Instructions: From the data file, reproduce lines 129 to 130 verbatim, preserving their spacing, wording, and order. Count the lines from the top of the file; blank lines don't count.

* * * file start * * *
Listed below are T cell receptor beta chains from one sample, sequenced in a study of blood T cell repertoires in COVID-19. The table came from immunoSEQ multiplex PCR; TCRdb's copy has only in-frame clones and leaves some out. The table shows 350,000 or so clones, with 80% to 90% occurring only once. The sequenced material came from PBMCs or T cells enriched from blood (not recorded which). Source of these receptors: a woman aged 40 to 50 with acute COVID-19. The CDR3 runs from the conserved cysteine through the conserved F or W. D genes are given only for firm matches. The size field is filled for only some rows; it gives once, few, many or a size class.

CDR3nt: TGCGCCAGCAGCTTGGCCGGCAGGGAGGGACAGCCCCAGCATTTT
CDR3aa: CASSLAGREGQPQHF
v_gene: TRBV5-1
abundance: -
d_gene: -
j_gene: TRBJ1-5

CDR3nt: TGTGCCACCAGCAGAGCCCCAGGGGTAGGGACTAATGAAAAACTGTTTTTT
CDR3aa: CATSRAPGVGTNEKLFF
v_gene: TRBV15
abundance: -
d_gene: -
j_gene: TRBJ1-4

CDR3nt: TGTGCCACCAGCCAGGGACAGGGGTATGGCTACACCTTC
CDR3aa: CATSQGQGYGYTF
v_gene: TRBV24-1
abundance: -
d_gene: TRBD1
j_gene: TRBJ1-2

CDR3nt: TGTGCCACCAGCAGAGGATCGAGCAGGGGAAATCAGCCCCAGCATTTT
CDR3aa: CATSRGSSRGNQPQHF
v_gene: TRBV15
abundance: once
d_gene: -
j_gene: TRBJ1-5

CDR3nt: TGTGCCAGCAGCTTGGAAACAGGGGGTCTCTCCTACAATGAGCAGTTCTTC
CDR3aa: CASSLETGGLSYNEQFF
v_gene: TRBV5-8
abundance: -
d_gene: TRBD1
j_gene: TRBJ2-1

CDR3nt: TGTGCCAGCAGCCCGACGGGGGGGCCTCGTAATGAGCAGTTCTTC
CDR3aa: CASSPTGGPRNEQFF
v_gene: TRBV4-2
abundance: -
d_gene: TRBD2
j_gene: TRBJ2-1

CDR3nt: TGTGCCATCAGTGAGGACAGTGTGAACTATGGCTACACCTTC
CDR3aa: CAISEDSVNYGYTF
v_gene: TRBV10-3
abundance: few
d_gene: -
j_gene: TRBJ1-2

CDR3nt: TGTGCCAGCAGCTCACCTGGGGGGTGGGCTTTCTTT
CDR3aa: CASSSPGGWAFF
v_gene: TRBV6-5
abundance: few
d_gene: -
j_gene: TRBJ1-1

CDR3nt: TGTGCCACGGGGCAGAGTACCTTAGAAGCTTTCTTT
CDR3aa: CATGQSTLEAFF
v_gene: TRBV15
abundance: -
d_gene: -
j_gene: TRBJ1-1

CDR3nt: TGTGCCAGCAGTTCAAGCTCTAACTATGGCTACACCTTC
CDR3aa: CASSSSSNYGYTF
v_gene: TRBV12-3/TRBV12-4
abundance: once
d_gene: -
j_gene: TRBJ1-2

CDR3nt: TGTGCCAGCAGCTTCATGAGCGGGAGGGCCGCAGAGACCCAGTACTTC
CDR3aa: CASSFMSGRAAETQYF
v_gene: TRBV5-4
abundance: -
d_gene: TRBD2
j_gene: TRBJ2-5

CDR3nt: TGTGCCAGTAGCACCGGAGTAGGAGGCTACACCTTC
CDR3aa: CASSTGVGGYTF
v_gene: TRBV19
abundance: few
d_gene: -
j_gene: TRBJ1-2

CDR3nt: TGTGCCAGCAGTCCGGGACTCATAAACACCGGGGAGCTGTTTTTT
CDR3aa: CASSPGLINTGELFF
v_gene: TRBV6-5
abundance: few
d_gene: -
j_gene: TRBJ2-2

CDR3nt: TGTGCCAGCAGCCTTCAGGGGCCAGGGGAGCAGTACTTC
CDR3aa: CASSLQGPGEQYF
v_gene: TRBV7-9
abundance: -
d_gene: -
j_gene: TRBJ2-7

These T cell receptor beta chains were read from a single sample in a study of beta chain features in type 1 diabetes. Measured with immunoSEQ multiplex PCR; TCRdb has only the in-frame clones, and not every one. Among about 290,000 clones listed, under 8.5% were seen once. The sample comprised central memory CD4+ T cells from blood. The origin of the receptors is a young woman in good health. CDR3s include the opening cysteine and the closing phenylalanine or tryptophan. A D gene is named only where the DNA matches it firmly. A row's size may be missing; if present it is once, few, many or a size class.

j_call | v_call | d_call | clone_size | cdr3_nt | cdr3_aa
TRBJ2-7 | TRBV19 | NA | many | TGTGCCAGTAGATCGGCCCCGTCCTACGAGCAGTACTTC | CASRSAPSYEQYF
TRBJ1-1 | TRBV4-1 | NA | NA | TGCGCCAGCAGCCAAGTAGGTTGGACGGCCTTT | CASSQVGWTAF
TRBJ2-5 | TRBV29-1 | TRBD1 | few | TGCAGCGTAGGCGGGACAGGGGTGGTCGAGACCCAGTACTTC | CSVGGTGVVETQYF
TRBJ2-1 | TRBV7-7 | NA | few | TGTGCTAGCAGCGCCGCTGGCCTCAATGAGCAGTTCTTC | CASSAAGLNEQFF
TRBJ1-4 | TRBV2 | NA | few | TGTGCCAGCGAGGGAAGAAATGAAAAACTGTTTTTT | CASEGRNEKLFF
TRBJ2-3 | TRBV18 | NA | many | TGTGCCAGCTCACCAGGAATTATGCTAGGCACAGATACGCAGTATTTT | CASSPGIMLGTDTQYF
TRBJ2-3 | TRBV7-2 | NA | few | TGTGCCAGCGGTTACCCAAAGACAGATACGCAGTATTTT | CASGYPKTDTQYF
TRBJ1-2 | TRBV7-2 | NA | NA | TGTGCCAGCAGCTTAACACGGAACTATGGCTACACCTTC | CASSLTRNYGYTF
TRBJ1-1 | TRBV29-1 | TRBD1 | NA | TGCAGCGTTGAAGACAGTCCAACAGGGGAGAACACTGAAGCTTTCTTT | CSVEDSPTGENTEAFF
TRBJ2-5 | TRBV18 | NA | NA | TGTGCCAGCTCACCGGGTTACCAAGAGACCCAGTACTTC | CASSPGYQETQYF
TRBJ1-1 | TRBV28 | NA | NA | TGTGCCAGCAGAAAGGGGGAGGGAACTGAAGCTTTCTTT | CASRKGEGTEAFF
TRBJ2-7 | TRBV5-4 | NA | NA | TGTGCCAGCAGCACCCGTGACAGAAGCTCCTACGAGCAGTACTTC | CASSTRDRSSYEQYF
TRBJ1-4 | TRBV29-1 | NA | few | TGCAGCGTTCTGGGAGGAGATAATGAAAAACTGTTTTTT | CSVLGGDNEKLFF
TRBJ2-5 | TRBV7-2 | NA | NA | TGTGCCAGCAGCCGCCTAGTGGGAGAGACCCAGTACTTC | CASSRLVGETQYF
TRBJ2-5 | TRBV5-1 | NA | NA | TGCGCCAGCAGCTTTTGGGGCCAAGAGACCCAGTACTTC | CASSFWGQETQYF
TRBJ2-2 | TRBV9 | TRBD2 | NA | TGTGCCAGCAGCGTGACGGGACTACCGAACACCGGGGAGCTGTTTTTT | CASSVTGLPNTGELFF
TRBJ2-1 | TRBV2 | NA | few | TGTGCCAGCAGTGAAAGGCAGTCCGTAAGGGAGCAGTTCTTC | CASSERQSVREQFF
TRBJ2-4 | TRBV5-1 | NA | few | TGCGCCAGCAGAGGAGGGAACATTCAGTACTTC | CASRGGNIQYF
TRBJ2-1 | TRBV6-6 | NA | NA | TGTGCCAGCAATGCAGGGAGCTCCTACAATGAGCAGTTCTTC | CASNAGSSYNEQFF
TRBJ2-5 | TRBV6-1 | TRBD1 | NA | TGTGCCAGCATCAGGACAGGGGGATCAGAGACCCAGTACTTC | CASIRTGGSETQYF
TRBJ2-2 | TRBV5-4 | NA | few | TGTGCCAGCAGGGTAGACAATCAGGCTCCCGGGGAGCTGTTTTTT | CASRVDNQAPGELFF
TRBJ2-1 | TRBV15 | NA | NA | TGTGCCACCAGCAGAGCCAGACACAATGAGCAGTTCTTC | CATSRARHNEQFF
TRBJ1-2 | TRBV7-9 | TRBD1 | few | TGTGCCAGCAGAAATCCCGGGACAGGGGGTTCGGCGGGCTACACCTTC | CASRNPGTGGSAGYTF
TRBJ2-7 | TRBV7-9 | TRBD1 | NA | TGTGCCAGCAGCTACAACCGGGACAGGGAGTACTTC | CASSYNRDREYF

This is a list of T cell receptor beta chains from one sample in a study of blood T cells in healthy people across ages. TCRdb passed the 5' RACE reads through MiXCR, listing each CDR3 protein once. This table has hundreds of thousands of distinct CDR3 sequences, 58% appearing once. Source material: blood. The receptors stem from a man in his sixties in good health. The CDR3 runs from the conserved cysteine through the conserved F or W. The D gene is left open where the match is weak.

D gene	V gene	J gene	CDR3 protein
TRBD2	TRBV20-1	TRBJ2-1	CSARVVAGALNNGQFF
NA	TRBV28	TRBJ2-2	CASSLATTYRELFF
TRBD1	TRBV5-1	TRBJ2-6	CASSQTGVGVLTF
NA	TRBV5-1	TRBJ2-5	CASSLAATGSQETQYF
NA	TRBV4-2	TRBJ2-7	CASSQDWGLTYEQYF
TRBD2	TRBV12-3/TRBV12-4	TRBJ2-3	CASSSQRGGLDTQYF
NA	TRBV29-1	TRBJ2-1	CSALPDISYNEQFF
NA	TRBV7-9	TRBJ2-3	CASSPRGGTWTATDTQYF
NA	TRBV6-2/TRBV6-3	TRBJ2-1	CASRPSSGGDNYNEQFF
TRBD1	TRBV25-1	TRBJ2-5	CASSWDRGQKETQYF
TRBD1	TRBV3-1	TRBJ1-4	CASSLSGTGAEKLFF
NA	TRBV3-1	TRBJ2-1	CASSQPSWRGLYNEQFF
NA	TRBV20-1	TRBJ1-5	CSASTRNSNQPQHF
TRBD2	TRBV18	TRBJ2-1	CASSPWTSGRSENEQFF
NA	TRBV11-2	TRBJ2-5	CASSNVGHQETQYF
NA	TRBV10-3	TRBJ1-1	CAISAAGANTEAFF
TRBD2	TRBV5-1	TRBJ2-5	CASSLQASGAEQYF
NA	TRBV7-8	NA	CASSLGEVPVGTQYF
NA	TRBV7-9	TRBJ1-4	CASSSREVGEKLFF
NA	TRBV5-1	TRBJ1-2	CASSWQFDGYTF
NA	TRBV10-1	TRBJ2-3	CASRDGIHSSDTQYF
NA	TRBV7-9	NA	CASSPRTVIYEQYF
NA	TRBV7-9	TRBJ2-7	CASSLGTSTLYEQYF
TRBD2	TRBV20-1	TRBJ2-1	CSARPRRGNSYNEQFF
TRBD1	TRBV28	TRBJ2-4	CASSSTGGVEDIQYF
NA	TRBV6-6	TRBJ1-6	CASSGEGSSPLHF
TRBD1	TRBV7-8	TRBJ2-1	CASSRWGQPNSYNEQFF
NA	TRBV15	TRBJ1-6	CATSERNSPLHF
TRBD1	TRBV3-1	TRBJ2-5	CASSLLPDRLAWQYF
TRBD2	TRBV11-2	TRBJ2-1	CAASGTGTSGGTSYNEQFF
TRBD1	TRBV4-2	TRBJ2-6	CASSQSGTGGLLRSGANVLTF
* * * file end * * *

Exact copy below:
NA	TRBV10-3	TRBJ1-1	CAISAAGANTEAFF
TRBD2	TRBV5-1	TRBJ2-5	CASSLQASGAEQYF